RASCOE: Yeah. I think -- but I think that's the way it is on all of the -- on the border -- on this issue is that it's just so much more nuanced of a base that he has to deal with. Whereas Trump can just go all the way to the right on the border. He can go all the way on Israel. And he's got his base whereas Biden has to walk this line, and if he gets really tough on the border, he's going to lose some people. Whatever he does on the Israel Gaza thing, he's going to lose some votes.

BASH: Yeah. Such good points, all of them. Its nuances. A lot of people don't do nuances.

RASCOE: No, not in politics. No, no.

BASH: That is definitely a news flash. More news this morning to tell you about Donald Trump, his adult sons and two former Trump organization officials have appealed the $464 million judgment against them in the New York civil fraud case. CNN's Kara Scannell has the latest. Kara?

KARA SCANNELL, CNN, CORRESPONDENT: Hey, Dana. Yeah, so today is the first day after the judgment was issued on Friday that Donald Trump could make his appeal and he did so first thing this morning. So, indicating that he is going to challenge the judge's findings on the case of which he was accused, and the judge found that he inflated the value of his properties to get better rates on loans and insurance.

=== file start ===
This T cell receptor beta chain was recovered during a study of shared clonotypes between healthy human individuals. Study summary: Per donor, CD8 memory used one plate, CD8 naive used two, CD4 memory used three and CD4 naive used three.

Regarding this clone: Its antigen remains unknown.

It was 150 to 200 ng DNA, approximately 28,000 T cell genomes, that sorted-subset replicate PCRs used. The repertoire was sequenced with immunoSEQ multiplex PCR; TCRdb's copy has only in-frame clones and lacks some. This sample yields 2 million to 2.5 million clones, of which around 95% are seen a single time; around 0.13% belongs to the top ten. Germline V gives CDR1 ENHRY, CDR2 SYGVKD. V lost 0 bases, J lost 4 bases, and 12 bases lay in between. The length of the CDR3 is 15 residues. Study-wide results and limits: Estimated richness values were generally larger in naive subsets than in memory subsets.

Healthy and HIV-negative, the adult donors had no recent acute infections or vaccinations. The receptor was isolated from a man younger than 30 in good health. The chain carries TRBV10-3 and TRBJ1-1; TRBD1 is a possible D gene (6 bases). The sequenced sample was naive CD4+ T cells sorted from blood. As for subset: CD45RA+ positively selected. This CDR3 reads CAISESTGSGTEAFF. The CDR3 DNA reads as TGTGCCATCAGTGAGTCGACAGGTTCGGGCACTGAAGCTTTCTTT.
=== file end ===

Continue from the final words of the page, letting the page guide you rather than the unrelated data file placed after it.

But also, he is appealing this judgment is a big number. You know, some lawyers I've talked to say, it may be unprecedented against an individual. And that is the key piece of this. I mean, in addition, Trump is also banned from doing business, essentially serving as a director or officer of a New York business for two years, his sons for three years.

This is significant to them as they try to figure out how to run the Trump organization. And the judge has also continued a monitor that he put in place. That monitor will continue for three years. And he's also ordered them to put in place an independent compliance officer to stop any fraud from continuing.

So, they're appealing all of that. But of course, the big question is the money. How will Donald Trump come up with his share of it, which is about $454 million. You know, he could post that in cash. If he has it, he could also post a bond. But interest will accrue on this unless he posts it in full at a rate of 9 percent a year.

So, all questions now and watching when and how he is going to satisfy this judgment. Now on Friday, his lawyers just after this big number was entered in the New York case, his lawyers in the E. Jean Carroll case, ask the judge for more time before he asked to satisfy that $83.3 million jury verdict. Dana?

BASH: Kara Scannell, thank you so much for that reporting. Up next, with South Carolina under his belt. Donald Trump moves closer to clinching the nomination and is looking toward the general election. Not everything is coming up roses though. We'll explain after a quick break.